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3700-year-old Babylonian clay tablet contains the world's first trigonometry table

The Scientists Presumed That The Tablet Could Have Been Used In Calculations For Construction Of Temples And Buildings.

News Nation Bureau | Edited By : Kajol | Updated on: 26 Aug 2017, 12:34:30 PM
3700-year-old Babylonian clay contain the world's first trigonometry table.

New Delhi:

Scientists have spilled the secrets of a 3,700-year-old broken babylonian clay tablet in the stockpile of the Columbia University, according to the recent report published in The Guardian.

It suggested that the Babylonians beat the ancient Greeks to the invention of trigonometry by over 1,000 years.

A mysterious Babylonian genius took a clay tablet and a reed pen and marked out not only Pythagoras theorem but also a sequence of trigonometry tables which is more authentic and credible than any other available today said, researchers team from the University of New South Wales in Sydney.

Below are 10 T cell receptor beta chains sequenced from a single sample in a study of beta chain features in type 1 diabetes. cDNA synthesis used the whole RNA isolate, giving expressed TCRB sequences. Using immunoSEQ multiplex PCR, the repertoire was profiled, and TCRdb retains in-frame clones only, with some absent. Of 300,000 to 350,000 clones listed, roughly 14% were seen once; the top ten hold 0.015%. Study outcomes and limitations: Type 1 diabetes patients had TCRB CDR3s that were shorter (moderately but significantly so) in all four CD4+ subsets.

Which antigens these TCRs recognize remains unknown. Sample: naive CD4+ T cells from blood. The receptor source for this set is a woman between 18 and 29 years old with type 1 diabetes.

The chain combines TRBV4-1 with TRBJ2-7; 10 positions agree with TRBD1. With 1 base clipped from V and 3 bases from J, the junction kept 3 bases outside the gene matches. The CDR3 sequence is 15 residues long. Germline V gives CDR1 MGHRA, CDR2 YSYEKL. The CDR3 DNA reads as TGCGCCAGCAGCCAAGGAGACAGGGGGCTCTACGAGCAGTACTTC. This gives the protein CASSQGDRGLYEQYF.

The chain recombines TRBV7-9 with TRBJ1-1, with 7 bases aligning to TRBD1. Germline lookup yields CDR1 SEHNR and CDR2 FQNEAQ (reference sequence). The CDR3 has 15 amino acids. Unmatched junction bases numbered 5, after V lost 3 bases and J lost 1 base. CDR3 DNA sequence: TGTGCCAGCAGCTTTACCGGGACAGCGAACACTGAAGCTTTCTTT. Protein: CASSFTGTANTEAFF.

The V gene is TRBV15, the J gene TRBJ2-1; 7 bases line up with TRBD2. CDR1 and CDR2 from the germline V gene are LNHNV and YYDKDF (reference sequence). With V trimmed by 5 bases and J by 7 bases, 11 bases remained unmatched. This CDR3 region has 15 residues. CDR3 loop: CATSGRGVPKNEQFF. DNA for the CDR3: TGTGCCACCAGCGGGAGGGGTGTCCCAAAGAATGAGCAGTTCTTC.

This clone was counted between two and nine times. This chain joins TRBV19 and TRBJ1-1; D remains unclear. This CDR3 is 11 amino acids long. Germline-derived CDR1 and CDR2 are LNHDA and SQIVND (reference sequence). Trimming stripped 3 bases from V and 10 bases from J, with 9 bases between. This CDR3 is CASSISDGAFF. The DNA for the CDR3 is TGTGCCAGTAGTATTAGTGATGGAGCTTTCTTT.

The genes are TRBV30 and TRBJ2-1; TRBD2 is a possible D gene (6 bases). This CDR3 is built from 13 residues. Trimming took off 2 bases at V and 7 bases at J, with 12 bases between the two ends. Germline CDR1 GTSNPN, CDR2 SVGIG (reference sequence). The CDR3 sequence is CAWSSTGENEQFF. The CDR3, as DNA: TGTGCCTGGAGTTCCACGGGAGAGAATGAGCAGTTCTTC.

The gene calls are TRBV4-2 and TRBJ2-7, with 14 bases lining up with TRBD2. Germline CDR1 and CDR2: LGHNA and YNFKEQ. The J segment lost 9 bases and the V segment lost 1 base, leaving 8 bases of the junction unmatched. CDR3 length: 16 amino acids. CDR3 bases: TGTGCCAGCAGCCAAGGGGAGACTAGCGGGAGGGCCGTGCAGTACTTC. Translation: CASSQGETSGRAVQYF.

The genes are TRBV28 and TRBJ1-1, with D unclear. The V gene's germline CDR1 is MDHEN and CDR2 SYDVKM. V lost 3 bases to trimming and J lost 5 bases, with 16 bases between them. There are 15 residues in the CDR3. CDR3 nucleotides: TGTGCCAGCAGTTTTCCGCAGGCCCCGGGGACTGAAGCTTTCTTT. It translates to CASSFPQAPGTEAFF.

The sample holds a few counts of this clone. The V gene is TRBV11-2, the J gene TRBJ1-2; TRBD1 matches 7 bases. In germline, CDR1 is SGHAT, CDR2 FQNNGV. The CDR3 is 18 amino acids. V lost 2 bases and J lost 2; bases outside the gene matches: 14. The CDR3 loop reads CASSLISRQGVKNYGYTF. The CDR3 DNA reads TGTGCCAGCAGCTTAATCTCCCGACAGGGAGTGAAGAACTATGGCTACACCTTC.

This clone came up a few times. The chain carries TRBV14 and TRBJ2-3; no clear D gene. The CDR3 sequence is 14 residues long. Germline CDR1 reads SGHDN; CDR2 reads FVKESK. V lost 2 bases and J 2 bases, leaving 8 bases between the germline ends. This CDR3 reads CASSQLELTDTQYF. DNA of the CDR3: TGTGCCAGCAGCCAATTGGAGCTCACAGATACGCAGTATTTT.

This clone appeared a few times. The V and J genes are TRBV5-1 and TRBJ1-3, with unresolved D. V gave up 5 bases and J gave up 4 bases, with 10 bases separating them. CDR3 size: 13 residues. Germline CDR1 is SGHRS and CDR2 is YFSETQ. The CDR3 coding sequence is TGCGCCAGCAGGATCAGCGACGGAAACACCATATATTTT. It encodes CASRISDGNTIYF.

According to other experts, the work on tablet-Plimpton 322 (P322) is hypothetical. The infamous P322 tablet was discovered in the early 1900s in southern Iraq.

The scientists presumed that the tablet could have been used in calculations for construction of temples and buildings.

The tablet was discovered by the UNSW Sydney. The left-hand edge of the tablet is broken and the researchers build on previous research to present new mathematical evidence that there were originally six columns and that the tablet was meant to be completed with 38 rows.

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Our research reveals that Plimpton 322 describes the shapes of right-angle triangles using a novel kind of trigonometry based on ratios, not angles and circles. It is a fascinating mathematical work that demonstrates undoubted genius.

“The tablet not only contains the world’s oldest trigonometric table; it is also the only completely accurate trigonometric table, because of the very different Babylonian approach to arithmetic and geometry,” says Dr Daniel Mansfield of the School of Mathematics and Statistics in the UNSW Faculty of Science. quotes Mathematical historian Christine Proust as saying “(The idea is) mathematically robust, but for the time being, it is highly speculative.” “(It) is really an open question at the moment,” she says.

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First Published : 26 Aug 2017, 12:34:30 PM

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